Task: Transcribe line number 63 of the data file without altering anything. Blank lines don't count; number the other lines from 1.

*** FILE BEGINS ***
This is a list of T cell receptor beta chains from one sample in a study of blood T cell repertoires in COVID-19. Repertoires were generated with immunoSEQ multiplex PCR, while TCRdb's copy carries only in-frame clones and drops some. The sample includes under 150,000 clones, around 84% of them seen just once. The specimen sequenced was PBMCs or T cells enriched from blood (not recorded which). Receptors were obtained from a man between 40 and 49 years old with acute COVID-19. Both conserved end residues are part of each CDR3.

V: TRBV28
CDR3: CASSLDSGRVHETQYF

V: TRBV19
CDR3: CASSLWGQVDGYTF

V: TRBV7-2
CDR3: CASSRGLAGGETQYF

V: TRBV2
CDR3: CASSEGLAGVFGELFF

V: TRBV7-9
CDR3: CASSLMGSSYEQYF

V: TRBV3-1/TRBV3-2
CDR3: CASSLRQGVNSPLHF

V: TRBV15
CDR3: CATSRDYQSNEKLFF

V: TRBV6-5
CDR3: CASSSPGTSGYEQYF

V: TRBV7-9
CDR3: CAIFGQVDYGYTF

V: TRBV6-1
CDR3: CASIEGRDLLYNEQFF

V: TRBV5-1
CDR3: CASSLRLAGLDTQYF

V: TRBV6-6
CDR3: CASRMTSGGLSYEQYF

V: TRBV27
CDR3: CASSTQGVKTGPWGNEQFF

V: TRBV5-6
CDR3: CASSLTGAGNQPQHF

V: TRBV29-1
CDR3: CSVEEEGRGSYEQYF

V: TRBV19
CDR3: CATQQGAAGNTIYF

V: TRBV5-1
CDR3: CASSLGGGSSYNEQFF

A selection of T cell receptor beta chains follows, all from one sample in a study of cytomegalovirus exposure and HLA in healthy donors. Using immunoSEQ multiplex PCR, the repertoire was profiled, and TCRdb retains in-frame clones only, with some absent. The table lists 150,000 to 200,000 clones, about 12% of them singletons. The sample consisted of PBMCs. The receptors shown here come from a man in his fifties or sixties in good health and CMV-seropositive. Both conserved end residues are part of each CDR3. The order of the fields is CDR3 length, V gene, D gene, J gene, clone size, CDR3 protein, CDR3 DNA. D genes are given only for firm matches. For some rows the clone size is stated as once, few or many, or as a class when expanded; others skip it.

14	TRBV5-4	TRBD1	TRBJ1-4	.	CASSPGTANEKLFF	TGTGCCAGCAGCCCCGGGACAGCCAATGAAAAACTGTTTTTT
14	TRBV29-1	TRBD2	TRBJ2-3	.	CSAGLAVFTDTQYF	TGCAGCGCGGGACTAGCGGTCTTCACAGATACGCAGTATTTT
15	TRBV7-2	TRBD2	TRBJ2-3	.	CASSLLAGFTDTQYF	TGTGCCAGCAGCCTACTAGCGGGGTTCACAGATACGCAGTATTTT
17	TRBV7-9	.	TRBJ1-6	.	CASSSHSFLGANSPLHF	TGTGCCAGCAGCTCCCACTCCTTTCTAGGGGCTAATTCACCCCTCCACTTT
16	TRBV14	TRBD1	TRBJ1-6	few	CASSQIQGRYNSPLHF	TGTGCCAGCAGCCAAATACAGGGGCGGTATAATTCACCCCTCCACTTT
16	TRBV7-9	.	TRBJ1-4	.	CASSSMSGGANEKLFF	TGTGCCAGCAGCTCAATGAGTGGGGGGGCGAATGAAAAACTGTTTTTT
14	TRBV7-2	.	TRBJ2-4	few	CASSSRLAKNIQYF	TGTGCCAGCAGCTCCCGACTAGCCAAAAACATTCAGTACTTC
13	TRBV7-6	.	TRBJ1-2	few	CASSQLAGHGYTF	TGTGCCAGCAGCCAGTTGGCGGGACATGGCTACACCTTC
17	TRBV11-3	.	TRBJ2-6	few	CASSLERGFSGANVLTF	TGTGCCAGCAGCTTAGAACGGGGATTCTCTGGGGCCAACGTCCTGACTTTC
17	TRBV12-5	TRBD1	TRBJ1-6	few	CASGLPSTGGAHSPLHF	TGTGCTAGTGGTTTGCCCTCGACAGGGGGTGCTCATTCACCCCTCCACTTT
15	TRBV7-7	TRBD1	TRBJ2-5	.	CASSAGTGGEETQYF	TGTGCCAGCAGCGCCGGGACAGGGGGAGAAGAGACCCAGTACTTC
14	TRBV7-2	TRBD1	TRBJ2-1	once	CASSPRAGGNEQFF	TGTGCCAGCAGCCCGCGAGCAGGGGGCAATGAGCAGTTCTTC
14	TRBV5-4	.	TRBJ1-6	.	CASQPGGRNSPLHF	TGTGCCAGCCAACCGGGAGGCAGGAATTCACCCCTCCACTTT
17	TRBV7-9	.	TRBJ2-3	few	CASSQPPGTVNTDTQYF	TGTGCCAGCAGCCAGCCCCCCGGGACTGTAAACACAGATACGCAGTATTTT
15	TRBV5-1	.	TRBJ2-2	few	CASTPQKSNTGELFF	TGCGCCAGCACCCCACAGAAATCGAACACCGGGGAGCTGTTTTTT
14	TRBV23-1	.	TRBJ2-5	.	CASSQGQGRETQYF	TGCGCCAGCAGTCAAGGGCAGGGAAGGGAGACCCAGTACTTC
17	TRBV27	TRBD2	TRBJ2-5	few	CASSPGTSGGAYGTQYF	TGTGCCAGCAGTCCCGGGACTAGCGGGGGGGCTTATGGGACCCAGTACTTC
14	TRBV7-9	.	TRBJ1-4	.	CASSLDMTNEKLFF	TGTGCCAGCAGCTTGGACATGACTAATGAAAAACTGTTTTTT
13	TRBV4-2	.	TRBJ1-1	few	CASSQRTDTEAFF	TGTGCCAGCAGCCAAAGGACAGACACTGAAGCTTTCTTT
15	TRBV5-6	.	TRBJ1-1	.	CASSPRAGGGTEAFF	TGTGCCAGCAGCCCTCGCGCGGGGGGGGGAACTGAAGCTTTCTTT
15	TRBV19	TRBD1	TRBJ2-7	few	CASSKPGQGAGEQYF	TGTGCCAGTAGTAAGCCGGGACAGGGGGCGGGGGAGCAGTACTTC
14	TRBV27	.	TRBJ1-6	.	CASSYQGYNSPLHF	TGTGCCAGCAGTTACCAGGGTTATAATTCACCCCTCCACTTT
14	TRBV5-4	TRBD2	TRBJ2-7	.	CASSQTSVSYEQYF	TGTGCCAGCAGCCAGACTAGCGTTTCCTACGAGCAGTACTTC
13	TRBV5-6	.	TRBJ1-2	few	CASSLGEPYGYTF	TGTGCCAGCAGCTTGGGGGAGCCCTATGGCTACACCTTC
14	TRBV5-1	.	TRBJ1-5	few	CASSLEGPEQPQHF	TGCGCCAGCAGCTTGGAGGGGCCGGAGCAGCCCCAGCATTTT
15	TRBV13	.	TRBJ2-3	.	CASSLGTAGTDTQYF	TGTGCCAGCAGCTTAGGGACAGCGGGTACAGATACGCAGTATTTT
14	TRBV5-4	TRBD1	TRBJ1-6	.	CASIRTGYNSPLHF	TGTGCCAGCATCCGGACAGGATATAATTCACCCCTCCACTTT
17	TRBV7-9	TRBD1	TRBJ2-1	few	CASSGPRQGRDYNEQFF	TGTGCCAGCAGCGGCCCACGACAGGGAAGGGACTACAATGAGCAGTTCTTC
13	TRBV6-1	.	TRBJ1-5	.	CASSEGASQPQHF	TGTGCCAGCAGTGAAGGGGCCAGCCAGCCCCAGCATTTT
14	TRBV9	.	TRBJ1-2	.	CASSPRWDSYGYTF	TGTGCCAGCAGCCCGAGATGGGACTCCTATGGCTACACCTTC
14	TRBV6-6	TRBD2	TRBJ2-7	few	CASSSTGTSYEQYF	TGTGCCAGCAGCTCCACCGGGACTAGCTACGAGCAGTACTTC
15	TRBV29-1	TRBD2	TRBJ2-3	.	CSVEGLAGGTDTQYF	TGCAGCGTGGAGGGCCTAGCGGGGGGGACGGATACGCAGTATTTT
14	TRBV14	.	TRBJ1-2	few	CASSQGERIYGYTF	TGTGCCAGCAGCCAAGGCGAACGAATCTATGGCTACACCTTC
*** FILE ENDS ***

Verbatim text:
14	TRBV5-4	TRBD1	TRBJ1-6	.	CASIRTGYNSPLHF	TGTGCCAGCATCCGGACAGGATATAATTCACCCCTCCACTTT